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War by Algorithm: Giambattista Vico and Ethics of War in the Techno-Logical Era

  • Author(s): Emery, John Robert
  • Advisor(s): Brunstetter, Daniel
  • et al.
Abstract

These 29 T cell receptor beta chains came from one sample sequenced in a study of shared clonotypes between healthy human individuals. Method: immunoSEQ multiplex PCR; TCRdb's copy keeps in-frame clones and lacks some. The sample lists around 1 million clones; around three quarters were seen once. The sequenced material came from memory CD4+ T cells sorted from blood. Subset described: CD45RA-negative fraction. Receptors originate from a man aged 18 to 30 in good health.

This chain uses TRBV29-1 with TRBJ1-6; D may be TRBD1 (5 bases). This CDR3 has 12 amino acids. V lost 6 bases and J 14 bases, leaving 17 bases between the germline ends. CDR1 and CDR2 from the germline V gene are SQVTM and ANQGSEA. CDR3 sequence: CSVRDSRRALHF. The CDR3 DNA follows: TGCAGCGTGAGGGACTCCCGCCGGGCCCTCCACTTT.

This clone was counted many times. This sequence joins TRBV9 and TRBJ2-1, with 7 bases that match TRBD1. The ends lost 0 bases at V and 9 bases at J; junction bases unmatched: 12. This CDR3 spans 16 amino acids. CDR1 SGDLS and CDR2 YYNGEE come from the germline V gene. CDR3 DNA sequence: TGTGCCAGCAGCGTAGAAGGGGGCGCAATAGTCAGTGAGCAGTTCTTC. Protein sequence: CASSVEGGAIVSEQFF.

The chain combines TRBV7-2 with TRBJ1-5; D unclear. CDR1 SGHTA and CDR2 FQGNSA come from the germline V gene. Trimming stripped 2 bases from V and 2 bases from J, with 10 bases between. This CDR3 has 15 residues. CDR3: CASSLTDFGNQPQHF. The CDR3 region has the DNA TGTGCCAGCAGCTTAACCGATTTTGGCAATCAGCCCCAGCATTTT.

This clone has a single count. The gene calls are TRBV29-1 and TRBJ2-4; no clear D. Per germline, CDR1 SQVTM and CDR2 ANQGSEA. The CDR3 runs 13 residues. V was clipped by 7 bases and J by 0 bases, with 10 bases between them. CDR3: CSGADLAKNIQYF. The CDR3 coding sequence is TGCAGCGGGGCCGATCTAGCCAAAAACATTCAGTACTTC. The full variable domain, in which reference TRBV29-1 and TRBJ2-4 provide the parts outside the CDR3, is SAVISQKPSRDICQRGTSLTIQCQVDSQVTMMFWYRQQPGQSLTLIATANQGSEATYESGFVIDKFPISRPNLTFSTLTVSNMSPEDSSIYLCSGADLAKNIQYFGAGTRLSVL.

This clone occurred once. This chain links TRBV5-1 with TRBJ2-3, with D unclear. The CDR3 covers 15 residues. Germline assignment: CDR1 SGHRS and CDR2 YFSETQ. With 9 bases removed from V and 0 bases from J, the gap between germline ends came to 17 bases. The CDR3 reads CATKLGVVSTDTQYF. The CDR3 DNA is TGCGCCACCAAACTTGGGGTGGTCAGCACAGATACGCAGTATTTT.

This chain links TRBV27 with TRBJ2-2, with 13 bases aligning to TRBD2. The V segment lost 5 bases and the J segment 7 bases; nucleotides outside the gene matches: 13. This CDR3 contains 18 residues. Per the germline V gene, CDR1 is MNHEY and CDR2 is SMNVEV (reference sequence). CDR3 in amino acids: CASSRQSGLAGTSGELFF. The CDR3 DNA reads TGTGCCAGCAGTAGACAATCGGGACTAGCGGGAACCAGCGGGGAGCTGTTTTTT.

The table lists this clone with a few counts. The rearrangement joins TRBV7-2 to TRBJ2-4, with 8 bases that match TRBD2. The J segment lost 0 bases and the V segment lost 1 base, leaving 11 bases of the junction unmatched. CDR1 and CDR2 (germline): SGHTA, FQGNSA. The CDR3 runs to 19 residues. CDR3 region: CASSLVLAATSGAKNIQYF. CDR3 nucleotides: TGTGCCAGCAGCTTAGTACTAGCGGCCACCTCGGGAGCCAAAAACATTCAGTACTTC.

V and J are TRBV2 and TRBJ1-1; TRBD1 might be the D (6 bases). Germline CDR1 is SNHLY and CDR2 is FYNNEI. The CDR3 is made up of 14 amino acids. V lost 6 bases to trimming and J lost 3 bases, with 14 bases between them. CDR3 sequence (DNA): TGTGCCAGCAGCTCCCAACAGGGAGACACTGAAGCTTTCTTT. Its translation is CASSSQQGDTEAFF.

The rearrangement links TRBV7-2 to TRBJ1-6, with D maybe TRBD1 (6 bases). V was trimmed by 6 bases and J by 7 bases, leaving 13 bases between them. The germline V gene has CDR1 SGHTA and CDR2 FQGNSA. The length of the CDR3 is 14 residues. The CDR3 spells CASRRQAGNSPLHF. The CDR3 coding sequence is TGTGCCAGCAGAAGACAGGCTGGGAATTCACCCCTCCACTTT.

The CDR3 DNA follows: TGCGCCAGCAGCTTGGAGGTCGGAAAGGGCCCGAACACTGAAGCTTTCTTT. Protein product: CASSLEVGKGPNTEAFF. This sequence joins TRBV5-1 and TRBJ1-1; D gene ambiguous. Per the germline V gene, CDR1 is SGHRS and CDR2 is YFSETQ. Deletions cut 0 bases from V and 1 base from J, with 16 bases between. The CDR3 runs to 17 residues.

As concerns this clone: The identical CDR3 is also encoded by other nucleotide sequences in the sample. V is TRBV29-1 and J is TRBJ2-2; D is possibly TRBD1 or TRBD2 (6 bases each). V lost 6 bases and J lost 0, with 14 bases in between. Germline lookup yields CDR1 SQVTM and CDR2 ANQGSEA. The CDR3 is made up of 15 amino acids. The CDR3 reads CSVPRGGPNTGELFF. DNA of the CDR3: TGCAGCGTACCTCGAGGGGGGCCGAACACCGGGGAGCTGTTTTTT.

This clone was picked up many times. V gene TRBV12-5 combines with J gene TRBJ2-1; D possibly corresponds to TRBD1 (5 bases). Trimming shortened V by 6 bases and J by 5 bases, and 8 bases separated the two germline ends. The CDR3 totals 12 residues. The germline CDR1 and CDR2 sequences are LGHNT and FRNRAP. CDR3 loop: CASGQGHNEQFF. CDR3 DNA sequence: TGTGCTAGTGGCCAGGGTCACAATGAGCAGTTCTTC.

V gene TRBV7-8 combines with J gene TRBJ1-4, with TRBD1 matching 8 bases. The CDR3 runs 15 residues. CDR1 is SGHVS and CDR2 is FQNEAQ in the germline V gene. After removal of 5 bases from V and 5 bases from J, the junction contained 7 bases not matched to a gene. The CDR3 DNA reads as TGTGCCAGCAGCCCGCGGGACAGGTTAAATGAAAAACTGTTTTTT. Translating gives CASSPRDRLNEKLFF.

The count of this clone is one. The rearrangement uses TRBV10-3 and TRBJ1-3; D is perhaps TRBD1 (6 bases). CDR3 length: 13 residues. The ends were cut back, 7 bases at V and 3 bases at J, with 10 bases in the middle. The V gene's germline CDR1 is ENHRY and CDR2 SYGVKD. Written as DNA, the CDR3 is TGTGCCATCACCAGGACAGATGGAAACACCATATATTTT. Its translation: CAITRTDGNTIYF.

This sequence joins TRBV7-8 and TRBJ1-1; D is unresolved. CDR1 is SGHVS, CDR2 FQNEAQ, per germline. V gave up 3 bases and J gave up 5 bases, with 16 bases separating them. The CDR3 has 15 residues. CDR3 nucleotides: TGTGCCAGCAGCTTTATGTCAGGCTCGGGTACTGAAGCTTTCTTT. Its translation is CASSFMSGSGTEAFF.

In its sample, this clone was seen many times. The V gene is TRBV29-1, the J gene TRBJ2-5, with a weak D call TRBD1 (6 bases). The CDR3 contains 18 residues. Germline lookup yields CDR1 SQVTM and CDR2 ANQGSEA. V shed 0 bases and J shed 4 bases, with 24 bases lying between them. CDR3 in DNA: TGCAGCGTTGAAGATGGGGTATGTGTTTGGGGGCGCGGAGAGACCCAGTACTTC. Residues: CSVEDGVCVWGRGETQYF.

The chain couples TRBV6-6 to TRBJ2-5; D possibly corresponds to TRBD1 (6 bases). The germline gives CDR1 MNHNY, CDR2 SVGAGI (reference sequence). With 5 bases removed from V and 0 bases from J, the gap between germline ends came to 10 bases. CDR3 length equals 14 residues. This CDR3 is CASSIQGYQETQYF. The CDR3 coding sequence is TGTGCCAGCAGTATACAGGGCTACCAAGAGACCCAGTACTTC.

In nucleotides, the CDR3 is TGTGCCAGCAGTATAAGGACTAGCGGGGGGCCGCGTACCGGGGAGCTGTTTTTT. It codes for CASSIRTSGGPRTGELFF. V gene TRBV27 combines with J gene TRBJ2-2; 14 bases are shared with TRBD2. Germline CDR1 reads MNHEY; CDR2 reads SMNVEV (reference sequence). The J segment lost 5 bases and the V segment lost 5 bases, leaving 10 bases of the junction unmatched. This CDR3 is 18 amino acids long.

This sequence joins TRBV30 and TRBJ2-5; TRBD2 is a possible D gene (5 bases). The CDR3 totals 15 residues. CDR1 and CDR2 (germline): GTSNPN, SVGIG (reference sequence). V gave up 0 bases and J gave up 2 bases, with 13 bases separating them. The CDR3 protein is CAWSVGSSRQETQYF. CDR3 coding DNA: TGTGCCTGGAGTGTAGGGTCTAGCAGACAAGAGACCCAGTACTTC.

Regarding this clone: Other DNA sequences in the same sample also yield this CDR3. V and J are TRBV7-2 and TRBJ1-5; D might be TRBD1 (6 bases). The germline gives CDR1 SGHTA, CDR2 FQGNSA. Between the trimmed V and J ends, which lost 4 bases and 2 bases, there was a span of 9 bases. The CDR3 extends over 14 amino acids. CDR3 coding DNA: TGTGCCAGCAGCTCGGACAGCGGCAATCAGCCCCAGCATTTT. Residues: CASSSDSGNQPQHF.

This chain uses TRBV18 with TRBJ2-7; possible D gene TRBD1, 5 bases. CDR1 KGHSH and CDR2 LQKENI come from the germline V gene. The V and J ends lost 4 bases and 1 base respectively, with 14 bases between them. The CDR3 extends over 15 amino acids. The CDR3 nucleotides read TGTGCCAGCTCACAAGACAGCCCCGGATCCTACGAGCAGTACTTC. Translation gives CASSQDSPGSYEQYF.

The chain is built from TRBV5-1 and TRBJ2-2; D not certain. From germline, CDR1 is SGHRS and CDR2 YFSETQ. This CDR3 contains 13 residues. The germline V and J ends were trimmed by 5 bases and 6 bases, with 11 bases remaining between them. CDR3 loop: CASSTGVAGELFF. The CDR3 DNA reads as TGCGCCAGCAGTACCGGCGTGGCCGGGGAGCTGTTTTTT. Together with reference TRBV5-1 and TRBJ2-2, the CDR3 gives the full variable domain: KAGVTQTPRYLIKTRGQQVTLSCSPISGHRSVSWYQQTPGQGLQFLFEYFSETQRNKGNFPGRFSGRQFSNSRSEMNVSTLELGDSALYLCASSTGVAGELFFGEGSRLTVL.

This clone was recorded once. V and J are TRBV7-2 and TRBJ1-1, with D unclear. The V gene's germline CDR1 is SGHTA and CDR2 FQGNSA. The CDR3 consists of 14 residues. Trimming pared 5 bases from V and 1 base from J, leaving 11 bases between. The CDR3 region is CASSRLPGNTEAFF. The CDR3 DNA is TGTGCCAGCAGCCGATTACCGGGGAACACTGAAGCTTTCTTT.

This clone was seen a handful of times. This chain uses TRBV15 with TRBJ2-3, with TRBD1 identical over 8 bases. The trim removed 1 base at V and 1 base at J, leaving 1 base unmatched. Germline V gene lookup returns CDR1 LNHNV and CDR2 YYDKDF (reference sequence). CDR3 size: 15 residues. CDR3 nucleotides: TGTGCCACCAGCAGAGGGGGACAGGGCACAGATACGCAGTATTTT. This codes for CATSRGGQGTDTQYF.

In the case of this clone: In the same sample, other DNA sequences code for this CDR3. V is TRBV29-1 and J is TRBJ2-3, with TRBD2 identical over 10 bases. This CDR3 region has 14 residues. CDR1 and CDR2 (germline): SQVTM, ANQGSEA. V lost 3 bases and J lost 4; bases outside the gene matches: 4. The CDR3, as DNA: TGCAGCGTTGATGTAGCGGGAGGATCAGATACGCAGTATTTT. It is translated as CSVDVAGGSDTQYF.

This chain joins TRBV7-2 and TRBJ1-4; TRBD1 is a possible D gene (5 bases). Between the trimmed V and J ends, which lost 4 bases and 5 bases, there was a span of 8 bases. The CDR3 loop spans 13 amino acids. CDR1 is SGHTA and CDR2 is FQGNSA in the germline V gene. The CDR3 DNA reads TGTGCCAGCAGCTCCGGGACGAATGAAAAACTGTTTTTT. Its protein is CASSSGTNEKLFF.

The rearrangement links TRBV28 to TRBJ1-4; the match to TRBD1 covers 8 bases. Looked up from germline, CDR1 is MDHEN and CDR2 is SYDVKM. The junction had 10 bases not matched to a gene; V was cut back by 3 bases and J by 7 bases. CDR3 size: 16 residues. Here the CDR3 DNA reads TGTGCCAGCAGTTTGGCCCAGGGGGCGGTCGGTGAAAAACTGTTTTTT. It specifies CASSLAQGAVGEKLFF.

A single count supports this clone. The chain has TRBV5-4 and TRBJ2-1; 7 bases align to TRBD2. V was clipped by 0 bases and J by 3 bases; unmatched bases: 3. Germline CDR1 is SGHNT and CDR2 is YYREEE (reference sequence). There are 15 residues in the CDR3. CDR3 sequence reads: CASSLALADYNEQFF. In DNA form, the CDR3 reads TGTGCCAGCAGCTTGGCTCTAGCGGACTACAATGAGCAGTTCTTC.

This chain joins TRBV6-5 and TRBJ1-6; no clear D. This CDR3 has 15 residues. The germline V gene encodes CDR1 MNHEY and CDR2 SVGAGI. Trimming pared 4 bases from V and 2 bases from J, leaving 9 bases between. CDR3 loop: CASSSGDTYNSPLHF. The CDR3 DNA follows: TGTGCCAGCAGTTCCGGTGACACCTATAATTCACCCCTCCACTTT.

In an era where humans are increasingly being replaced or augmented by technological innovation, how might the humanist tradition offer us guiding questions for ethics of war today? My talk will explore the U.S. discourse of how improved battlefield technology is believed to make Western war an inherently more ethical space that eases the liberal conscience in killing. Drawing on the logics and practices of U.S. war making, my talk will address three phases of the transition from an ethics of practical judgment and due care to a computational techno-ethics of war. First, it traces the rise of smart bombs alongside collateral damage estimation software. Second, I examine the machine-learning processes that constructs ‘legitimate targets’ in US drone strikes via heterogeneous correlations of SIM card metadata. Third, I survey the consequences of a quantified global battlefield and the improbability of ‘meaningful human control’ over artificially intelligent ‘killer robots’. War by algorithm ultimately removes us from the act of killing while proffering a more ethical ‘science of warfare’. These practices enable decision-makers to tick the ethical box of due care with technology that is believed to be objective and neutral, yet in reality, has simply buried bias deep within the algorithmic code. Not only do these technologies of war and big data shape our capacity to think ethically, but fundamentally call us to reassess how complex ethico-political dilemmas of war could be replaced by computation. What is at stake is the erosion of effective constraints on the use of lethal force because this techno-rationalization of a quantified risk assessment has supplanted ethical decision-making, the site of the body, and emotions in contemporary conflict. Ultimately, I will argue that the science of humanity of Giambattista Vico, allows us to rethink algorithmic epistemologies of war in novel ways that bring the human back to the forefront of ethical decision-making in the 21st Century.

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